select "Start INDEX: ", current year to fraction(5) from systables where tabid = 1;
unload to result3.unl select --+ EXPLAIN, AVOID_FULL ( test )
* from test where a>=0 and a<=15 and b = 100 and c = 1;
select "Stop INDEX: ", current year to fraction(5) from systables where tabid = 1;


In my system (a vmware machine runing Fedora Core5), the results were (only useful for comparison between query plans):

Start INDEX_SJ: 2007-01-28 19:18:29.77990
Start FULL: 2007-01-28 19:18:29.88101
Start INDEX: 2007-01-28 19:18:34.67570
Stop INDEX: 2007-01-28 19:18:41.92104

So, from about 5 or 6 seconds to about 0.1. Not bad hmmm?
Take a look at the query plan for more details:

select --+ EXPLAIN, INDEX_SJ ( test ix_test_1 )
* from test where a>=1 and a<=15 and b = 100 and c = 1

INDEX_SJ ( test ix_test_1 )

Estimated Cost: 42
Estimated # of Rows Returned: 15

1) informix.test: INDEX PATH

(1) Index Keys: a b c (Serial, fragments: ALL)
Index Self Join Keys (a )
Lower bound: informix.test.a >= 1
Upper bound: informix.test.a <= 15

Lower Index Filter: informix.test.a = informix.test.a AND (informix.test.b = 100 AND informix.test.c = 1 )

select --+ EXPLAIN, FULL ( test )
* from test where a>=0 and a<=15 and b = 100 and c = 1

FULL ( test )

Estimated Cost: 118847
Estimated # of Rows Returned: 15

1) informix.test: SEQUENTIAL SCAN

Filters: (((informix.test.b = 100 AND informix.test.c = 1 ) AND informix.test.a <= 15 ) AND informix.test.a >= 0 )

select --+ EXPLAIN, AVOID_FULL ( test )
* from test where a>=0 and a<=15 and b = 100 and c = 1

AVOID_FULL ( test )

Estimated Cost: 114798
Estimated # of Rows Returned: 15

1) informix.test: INDEX PATH

(1) Index Keys: a b c (Key-First) (Serial, fragments: ALL)
Lower Index Filter: informix.test.a >= 0 AND (informix.test.b = 100 ) AND (informix.test.c = 1 )
Upper Index Filter: informix.test.a <= 15
Index Key Filters: (informix.test.b = 100 ) AND
(informix.test.c = 1 )

Is there a catch? Well, yes and no.
Currently this feature is disabled by default. To use it you'll need to use the optimizer directives or you'll have to change an ONCONFIG "hidden" parameter.
The parameter in question is called INDEX_SELFJOIN. A value of 1 enables it, and 0 disables it.
You can also change this at any time using:

onmode -wm INDEX_SELFJOIN=<1|0>

This information is not clearly explained in the release notes, but you can find it in the performance guide 10.00.*c6 release notes.
This is a feature planned for Cheetah that was backported to version 10. Probably in Cheetah (and in future 10.00 versions) it will be activaded by default. If you plan to use it, be careful and monitor the results... It's still a fresh feature.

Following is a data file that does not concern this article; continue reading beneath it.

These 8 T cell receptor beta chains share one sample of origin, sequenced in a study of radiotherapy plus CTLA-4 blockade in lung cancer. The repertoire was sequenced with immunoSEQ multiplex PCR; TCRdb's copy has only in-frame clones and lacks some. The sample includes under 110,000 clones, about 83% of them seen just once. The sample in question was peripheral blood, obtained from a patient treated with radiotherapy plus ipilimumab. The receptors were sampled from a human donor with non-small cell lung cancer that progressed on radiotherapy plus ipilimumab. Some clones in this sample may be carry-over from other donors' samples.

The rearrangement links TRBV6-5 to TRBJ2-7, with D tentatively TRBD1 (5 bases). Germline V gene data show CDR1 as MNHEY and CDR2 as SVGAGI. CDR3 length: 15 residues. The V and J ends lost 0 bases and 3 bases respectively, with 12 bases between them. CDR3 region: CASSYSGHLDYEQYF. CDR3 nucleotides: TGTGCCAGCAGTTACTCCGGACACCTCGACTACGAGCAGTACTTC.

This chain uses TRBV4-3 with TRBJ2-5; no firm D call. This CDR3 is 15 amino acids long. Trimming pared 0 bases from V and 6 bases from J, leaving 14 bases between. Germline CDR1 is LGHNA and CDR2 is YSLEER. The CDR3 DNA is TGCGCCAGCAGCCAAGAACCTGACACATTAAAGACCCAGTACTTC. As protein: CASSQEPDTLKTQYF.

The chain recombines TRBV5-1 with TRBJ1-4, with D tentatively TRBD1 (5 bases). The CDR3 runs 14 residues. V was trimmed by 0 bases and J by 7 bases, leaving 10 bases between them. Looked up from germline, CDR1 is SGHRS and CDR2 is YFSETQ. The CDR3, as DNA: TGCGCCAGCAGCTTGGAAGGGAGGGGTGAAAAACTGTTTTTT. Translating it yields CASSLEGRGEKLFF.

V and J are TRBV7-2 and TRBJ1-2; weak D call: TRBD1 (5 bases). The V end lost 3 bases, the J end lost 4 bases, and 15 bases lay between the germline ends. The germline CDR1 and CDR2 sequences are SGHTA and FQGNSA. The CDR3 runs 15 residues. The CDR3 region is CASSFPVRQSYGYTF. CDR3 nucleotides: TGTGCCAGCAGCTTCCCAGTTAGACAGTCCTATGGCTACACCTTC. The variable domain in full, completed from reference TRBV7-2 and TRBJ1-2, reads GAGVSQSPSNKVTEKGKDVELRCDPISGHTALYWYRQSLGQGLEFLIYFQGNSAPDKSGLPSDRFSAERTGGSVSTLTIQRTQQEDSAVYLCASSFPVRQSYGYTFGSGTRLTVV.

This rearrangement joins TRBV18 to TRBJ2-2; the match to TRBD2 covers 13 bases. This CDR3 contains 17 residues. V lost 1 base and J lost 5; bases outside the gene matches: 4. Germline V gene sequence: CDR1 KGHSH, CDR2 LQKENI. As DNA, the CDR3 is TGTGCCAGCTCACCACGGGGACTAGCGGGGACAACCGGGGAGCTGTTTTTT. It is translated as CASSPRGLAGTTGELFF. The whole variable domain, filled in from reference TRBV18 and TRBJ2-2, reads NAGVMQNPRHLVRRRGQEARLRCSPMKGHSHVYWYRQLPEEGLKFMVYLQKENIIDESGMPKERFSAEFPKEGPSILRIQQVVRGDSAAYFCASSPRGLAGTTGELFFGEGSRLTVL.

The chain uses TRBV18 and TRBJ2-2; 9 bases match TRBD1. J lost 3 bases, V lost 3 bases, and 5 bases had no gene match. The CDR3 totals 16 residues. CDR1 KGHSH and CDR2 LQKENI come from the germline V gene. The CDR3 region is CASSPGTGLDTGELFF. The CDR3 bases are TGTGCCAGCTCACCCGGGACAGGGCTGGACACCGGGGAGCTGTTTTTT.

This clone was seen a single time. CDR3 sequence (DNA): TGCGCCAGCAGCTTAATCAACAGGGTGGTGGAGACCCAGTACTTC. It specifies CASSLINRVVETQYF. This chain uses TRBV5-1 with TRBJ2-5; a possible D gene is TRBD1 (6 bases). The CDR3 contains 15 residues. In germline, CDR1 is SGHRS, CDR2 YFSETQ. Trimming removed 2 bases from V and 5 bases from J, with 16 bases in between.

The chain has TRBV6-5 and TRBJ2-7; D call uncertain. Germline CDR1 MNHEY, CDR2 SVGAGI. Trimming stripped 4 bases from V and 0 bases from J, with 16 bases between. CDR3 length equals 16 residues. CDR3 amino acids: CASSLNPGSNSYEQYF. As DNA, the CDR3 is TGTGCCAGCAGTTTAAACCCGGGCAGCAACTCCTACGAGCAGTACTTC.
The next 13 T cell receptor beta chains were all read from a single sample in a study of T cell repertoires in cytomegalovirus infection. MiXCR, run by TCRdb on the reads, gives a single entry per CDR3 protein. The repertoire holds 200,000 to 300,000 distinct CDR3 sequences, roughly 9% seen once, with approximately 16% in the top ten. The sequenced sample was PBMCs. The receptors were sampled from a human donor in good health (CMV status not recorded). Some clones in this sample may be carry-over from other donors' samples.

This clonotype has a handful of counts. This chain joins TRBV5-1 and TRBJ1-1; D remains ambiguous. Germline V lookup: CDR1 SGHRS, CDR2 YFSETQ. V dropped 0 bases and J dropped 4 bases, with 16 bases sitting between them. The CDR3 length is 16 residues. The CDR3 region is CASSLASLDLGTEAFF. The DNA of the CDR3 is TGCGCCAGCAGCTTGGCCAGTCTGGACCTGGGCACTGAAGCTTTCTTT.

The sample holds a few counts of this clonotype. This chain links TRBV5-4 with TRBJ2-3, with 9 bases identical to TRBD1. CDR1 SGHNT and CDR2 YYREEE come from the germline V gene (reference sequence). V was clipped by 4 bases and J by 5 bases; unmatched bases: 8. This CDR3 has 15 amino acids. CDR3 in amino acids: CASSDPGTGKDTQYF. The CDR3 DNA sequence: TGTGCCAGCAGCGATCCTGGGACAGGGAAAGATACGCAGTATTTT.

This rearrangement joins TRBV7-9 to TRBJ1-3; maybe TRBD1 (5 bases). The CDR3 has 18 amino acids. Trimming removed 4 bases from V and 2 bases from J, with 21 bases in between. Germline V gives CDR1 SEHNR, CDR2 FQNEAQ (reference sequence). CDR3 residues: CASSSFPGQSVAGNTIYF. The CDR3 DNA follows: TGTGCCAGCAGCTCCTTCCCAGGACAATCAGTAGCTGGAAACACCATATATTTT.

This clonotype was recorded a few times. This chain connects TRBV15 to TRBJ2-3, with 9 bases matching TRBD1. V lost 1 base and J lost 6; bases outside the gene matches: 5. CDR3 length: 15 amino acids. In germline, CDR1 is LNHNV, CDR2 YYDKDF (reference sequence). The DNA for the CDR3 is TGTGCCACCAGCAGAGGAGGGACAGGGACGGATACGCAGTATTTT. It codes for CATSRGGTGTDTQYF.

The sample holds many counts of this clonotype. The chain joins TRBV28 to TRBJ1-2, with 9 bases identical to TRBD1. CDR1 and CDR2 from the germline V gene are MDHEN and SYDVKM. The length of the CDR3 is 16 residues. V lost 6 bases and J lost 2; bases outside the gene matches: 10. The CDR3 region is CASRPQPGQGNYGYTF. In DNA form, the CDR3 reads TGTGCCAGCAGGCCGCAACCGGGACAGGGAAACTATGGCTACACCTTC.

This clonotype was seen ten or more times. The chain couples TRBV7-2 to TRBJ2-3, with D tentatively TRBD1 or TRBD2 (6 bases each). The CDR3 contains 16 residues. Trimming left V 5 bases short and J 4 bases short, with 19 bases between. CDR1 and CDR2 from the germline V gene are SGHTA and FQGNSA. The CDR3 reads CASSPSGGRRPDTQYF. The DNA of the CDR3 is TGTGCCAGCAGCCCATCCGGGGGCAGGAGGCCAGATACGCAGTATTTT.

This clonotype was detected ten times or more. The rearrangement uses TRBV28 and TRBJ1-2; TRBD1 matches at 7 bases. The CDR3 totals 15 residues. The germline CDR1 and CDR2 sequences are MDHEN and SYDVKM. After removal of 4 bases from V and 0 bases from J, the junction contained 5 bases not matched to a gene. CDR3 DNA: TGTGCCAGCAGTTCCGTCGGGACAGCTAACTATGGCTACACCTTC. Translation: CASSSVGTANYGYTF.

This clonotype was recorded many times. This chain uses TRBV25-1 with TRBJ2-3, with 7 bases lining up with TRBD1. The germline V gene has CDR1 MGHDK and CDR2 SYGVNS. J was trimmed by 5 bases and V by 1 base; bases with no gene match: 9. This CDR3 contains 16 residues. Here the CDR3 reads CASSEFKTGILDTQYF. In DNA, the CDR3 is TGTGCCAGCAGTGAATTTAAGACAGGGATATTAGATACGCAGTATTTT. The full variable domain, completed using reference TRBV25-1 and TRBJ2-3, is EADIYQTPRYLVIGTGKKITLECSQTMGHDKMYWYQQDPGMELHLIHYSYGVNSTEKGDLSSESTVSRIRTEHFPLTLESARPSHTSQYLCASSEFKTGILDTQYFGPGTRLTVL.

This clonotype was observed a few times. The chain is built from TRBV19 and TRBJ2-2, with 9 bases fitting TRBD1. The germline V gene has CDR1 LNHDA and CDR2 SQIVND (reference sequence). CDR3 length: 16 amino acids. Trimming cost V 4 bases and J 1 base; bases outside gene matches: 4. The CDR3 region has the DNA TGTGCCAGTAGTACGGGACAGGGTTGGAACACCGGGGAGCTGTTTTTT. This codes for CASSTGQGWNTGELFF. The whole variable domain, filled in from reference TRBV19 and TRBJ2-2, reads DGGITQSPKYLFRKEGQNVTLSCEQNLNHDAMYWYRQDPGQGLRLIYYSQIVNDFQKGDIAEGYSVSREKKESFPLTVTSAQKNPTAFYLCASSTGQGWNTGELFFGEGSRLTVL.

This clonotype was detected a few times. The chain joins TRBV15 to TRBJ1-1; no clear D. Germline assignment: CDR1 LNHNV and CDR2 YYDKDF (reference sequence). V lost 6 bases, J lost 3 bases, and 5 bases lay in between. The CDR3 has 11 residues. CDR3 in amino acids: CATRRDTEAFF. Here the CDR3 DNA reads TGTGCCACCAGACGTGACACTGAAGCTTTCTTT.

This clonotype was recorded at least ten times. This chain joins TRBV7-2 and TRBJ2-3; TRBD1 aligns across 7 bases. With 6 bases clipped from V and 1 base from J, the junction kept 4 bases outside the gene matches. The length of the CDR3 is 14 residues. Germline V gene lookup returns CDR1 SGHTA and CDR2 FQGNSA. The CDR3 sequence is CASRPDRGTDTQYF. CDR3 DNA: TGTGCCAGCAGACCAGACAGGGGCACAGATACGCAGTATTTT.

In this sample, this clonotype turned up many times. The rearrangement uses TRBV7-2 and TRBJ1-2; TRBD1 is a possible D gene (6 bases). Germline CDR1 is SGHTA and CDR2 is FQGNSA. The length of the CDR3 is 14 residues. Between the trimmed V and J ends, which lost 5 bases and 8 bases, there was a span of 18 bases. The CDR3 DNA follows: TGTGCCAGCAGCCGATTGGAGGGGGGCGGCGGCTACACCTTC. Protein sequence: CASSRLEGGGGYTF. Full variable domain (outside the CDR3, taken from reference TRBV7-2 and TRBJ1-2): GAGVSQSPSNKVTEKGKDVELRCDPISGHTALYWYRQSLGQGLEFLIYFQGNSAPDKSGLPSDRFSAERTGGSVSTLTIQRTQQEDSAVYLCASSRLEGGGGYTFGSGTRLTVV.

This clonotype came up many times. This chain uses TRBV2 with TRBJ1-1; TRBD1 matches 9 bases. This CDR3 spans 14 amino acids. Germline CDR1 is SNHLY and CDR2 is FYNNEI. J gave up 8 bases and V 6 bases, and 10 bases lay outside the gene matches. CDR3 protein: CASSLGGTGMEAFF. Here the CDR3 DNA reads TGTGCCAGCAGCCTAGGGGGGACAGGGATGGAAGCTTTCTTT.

So, what other good news do we have in the later versions? Well, one of them was used in the scripts above. Some of you may have noticed I created a raw (non-logged) table, and after loading it I created an index on it. Older versions wouldn't allow this, but we can use it since 10.00.xC5. There is also several enhancements that I won't review in detail:

  • Control the trigger fireing on replicated tables during synchronization
    This enables the control of triggers in replicated tables when we synchronize them

  • It's unecessary to copy oncfg file into target server when doing a imported restore
    When doing and imported restore (restore on a different server, not the one where we make the backups) we don't need to copy the oncfg files as we used to.

  • New binary data types
    There are two new datatypes: BINARYVAR and BINARY18. These datatypes provide indexable binary encoded strings and were created to improve compatibility with WebSphere. They are provided by a new free Datablade (binaryudt). In fact this is a showcase of IDS extensibility. These datatypes support some new specific functions (bit_and(), bit_or(), bit_xor() and bit_complement() ) as long as some standard functions like length(), octet_length(), COUNT DISTINCT(), MAX() and MIN().

    When I read about this I imagined a scenario where this could be used to create functional indexes, based on table fields which values could be represented in binary form by a function. I mean creating an index based on a function that given a list of attributes would generate a binary string. We could represent a true/false with just one bit. The attributes could be marketing fields about your customers (sex, married/single/divorced, has car, has children... etc.). Then you could create a bit representation of this fields and index your tables with it. A search could check all the fields with a bit comparison to the function generated index.
    I couldn't prove to myself that this was a good ideia, neither with search time comparisons neither with flexibility comparisons against the traditional index methods. But I leave here the idea. If someone manages to use it efficiently, please give me some feedback.

  • View folding
    This optimization permits that in certain cases there is no need to materialize a view (by creating a temp table). Instead the optimizer will make the join not against the resulting temp table but against the view base tables.

Well, that's it for now. The main message of this post is: keep up to date with the new versions release notes... They contain precious information that can help you decide if it's time to upgrade your systems or not.